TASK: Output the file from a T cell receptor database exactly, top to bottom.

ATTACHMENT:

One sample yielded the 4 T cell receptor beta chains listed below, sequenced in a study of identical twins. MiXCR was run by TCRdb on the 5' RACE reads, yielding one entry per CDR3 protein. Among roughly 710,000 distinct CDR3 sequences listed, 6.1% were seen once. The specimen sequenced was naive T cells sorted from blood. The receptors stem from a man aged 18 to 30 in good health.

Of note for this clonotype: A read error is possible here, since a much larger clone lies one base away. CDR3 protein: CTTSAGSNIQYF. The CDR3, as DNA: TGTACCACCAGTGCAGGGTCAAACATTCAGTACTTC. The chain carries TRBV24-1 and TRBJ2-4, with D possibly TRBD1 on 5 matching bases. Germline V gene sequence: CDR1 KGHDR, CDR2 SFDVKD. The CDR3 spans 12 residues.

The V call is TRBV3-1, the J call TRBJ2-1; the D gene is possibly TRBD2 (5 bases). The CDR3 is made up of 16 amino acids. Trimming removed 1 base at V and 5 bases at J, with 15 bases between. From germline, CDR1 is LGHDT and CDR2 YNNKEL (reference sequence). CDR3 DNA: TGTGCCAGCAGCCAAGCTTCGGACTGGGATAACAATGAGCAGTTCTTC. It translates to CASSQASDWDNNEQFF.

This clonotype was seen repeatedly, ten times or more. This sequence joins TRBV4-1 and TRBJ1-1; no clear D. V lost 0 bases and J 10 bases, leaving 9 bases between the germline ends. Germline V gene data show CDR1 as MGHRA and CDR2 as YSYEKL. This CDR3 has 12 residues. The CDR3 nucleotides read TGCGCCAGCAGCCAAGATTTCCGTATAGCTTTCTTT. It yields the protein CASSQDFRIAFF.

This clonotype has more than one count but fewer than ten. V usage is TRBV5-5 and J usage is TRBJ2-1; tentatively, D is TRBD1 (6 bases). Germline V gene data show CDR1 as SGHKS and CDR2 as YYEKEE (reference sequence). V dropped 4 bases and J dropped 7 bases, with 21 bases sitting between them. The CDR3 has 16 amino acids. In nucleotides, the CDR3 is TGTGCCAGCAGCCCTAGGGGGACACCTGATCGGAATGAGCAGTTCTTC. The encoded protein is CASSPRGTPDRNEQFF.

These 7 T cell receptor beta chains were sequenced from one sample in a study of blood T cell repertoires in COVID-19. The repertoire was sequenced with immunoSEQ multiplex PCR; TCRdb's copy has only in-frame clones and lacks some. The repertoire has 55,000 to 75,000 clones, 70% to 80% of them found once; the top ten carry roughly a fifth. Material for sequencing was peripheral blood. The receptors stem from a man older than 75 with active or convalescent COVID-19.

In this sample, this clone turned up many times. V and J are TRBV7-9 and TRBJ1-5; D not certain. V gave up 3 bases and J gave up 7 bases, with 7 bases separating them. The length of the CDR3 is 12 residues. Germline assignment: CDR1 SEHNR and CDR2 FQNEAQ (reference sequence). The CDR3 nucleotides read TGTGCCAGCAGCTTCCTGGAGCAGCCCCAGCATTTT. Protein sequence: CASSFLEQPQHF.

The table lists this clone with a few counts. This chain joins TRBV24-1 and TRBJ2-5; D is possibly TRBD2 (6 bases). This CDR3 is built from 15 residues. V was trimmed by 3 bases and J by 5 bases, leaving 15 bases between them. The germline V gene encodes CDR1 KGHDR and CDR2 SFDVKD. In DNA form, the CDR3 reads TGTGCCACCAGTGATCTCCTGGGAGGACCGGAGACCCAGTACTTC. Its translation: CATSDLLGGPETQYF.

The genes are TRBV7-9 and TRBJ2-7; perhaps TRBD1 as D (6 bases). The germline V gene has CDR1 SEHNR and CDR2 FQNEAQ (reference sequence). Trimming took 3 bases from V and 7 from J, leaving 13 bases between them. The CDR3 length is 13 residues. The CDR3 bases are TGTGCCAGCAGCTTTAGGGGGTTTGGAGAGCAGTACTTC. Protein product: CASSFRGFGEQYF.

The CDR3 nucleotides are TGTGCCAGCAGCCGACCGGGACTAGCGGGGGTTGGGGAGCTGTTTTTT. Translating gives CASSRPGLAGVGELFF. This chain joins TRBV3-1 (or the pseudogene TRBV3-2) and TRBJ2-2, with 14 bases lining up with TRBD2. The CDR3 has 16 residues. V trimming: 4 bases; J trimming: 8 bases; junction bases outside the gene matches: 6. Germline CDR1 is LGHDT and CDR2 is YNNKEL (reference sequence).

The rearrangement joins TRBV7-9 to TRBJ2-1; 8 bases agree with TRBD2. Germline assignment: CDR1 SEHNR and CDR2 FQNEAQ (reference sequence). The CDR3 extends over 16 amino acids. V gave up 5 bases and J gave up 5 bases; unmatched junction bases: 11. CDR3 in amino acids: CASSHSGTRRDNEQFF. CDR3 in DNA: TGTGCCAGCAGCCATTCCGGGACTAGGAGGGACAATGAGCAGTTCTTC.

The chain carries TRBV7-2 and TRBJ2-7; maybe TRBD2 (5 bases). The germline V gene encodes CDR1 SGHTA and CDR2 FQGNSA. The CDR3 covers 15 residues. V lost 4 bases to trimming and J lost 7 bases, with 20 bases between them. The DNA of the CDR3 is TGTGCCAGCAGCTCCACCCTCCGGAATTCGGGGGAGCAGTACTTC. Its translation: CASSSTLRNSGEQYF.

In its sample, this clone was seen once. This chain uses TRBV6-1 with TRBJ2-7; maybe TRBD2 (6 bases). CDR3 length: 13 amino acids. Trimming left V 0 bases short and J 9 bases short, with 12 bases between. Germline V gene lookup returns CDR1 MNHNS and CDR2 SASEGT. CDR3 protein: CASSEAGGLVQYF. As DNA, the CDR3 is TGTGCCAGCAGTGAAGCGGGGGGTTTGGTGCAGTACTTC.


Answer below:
One sample yielded the 4 T cell receptor beta chains listed below, sequenced in a study of identical twins. MiXCR was run by TCRdb on the 5' RACE reads, yielding one entry per CDR3 protein. Among roughly 710,000 distinct CDR3 sequences listed, 6.1% were seen once. The specimen sequenced was naive T cells sorted from blood. The receptors stem from a man aged 18 to 30 in good health.

Of note for this clonotype: A read error is possible here, since a much larger clone lies one base away. CDR3 protein: CTTSAGSNIQYF. The CDR3, as DNA: TGTACCACCAGTGCAGGGTCAAACATTCAGTACTTC. The chain carries TRBV24-1 and TRBJ2-4, with D possibly TRBD1 on 5 matching bases. Germline V gene sequence: CDR1 KGHDR, CDR2 SFDVKD. The CDR3 spans 12 residues.

The V call is TRBV3-1, the J call TRBJ2-1; the D gene is possibly TRBD2 (5 bases). The CDR3 is made up of 16 amino acids. Trimming removed 1 base at V and 5 bases at J, with 15 bases between. From germline, CDR1 is LGHDT and CDR2 YNNKEL (reference sequence). CDR3 DNA: TGTGCCAGCAGCCAAGCTTCGGACTGGGATAACAATGAGCAGTTCTTC. It translates to CASSQASDWDNNEQFF.

This clonotype was seen repeatedly, ten times or more. This sequence joins TRBV4-1 and TRBJ1-1; no clear D. V lost 0 bases and J 10 bases, leaving 9 bases between the germline ends. Germline V gene data show CDR1 as MGHRA and CDR2 as YSYEKL. This CDR3 has 12 residues. The CDR3 nucleotides read TGCGCCAGCAGCCAAGATTTCCGTATAGCTTTCTTT. It yields the protein CASSQDFRIAFF.

This clonotype has more than one count but fewer than ten. V usage is TRBV5-5 and J usage is TRBJ2-1; tentatively, D is TRBD1 (6 bases). Germline V gene data show CDR1 as SGHKS and CDR2 as YYEKEE (reference sequence). V dropped 4 bases and J dropped 7 bases, with 21 bases sitting between them. The CDR3 has 16 amino acids. In nucleotides, the CDR3 is TGTGCCAGCAGCCCTAGGGGGACACCTGATCGGAATGAGCAGTTCTTC. The encoded protein is CASSPRGTPDRNEQFF.

These 7 T cell receptor beta chains were sequenced from one sample in a study of blood T cell repertoires in COVID-19. The repertoire was sequenced with immunoSEQ multiplex PCR; TCRdb's copy has only in-frame clones and lacks some. The repertoire has 55,000 to 75,000 clones, 70% to 80% of them found once; the top ten carry roughly a fifth. Material for sequencing was peripheral blood. The receptors stem from a man older than 75 with active or convalescent COVID-19.

In this sample, this clone turned up many times. V and J are TRBV7-9 and TRBJ1-5; D not certain. V gave up 3 bases and J gave up 7 bases, with 7 bases separating them. The length of the CDR3 is 12 residues. Germline assignment: CDR1 SEHNR and CDR2 FQNEAQ (reference sequence). The CDR3 nucleotides read TGTGCCAGCAGCTTCCTGGAGCAGCCCCAGCATTTT. Protein sequence: CASSFLEQPQHF.

The table lists this clone with a few counts. This chain joins TRBV24-1 and TRBJ2-5; D is possibly TRBD2 (6 bases). This CDR3 is built from 15 residues. V was trimmed by 3 bases and J by 5 bases, leaving 15 bases between them. The germline V gene encodes CDR1 KGHDR and CDR2 SFDVKD. In DNA form, the CDR3 reads TGTGCCACCAGTGATCTCCTGGGAGGACCGGAGACCCAGTACTTC. Its translation: CATSDLLGGPETQYF.

The genes are TRBV7-9 and TRBJ2-7; perhaps TRBD1 as D (6 bases). The germline V gene has CDR1 SEHNR and CDR2 FQNEAQ (reference sequence). Trimming took 3 bases from V and 7 from J, leaving 13 bases between them. The CDR3 length is 13 residues. The CDR3 bases are TGTGCCAGCAGCTTTAGGGGGTTTGGAGAGCAGTACTTC. Protein product: CASSFRGFGEQYF.

The CDR3 nucleotides are TGTGCCAGCAGCCGACCGGGACTAGCGGGGGTTGGGGAGCTGTTTTTT. Translating gives CASSRPGLAGVGELFF. This chain joins TRBV3-1 (or the pseudogene TRBV3-2) and TRBJ2-2, with 14 bases lining up with TRBD2. The CDR3 has 16 residues. V trimming: 4 bases; J trimming: 8 bases; junction bases outside the gene matches: 6. Germline CDR1 is LGHDT and CDR2 is YNNKEL (reference sequence).

The rearrangement joins TRBV7-9 to TRBJ2-1; 8 bases agree with TRBD2. Germline assignment: CDR1 SEHNR and CDR2 FQNEAQ (reference sequence). The CDR3 extends over 16 amino acids. V gave up 5 bases and J gave up 5 bases; unmatched junction bases: 11. CDR3 in amino acids: CASSHSGTRRDNEQFF. CDR3 in DNA: TGTGCCAGCAGCCATTCCGGGACTAGGAGGGACAATGAGCAGTTCTTC.

The chain carries TRBV7-2 and TRBJ2-7; maybe TRBD2 (5 bases). The germline V gene encodes CDR1 SGHTA and CDR2 FQGNSA. The CDR3 covers 15 residues. V lost 4 bases to trimming and J lost 7 bases, with 20 bases between them. The DNA of the CDR3 is TGTGCCAGCAGCTCCACCCTCCGGAATTCGGGGGAGCAGTACTTC. Its translation: CASSSTLRNSGEQYF.

In its sample, this clone was seen once. This chain uses TRBV6-1 with TRBJ2-7; maybe TRBD2 (6 bases). CDR3 length: 13 amino acids. Trimming left V 0 bases short and J 9 bases short, with 12 bases between. Germline V gene lookup returns CDR1 MNHNS and CDR2 SASEGT. CDR3 protein: CASSEAGGLVQYF. As DNA, the CDR3 is TGTGCCAGCAGTGAAGCGGGGGGTTTGGTGCAGTACTTC.